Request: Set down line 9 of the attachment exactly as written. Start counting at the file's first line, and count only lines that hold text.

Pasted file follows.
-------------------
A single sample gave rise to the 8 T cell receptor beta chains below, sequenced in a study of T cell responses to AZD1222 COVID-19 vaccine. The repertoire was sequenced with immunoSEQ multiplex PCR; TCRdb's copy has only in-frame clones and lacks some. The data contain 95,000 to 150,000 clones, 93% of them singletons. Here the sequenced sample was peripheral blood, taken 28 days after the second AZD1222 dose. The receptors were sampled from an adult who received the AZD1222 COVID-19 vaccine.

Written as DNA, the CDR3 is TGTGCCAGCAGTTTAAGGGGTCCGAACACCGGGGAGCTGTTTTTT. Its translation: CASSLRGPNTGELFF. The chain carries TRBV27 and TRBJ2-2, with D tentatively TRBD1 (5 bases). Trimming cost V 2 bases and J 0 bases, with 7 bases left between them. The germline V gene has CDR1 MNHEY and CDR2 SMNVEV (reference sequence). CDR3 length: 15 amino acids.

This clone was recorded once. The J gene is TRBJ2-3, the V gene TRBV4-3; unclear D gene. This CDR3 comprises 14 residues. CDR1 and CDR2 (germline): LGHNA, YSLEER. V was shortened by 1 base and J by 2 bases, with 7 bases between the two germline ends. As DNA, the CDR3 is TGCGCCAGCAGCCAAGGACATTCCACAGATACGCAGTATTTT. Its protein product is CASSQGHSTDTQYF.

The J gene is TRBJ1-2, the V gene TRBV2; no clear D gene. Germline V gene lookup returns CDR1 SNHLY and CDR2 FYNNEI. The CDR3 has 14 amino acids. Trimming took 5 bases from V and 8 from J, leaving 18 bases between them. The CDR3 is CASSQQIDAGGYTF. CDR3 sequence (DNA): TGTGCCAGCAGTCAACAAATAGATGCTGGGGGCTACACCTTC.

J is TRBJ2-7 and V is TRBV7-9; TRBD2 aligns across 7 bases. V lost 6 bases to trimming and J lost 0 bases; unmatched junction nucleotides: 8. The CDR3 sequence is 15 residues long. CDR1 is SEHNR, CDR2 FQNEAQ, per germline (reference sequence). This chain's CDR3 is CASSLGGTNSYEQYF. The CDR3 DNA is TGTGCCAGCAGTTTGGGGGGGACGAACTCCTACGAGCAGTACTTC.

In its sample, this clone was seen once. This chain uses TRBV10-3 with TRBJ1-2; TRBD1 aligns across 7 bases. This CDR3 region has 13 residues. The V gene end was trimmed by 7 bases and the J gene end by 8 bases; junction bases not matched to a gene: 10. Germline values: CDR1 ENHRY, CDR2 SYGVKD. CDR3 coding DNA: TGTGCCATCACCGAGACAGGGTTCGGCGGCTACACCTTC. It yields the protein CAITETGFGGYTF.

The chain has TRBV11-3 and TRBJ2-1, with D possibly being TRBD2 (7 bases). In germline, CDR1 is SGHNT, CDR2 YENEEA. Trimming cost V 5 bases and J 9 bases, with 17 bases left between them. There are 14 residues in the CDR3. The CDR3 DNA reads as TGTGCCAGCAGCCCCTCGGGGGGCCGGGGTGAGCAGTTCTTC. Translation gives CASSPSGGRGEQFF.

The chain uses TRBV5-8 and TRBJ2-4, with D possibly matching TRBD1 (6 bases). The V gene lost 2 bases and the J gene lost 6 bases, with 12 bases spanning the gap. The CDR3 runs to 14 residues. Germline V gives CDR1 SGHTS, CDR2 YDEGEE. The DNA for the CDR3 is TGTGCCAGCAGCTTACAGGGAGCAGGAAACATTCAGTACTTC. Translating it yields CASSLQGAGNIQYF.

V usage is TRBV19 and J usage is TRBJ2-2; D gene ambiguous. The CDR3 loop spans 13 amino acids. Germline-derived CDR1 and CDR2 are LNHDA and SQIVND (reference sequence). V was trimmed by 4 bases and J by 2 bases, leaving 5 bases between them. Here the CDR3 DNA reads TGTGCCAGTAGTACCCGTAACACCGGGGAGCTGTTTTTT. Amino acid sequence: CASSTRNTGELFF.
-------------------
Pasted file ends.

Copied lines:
V usage is TRBV19 and J usage is TRBJ2-2; D gene ambiguous. The CDR3 loop spans 13 amino acids. Germline-derived CDR1 and CDR2 are LNHDA and SQIVND (reference sequence). V was trimmed by 4 bases and J by 2 bases, leaving 5 bases between them. Here the CDR3 DNA reads TGTGCCAGTAGTACCCGTAACACCGGGGAGCTGTTTTTT. Amino acid sequence: CASSTRNTGELFF.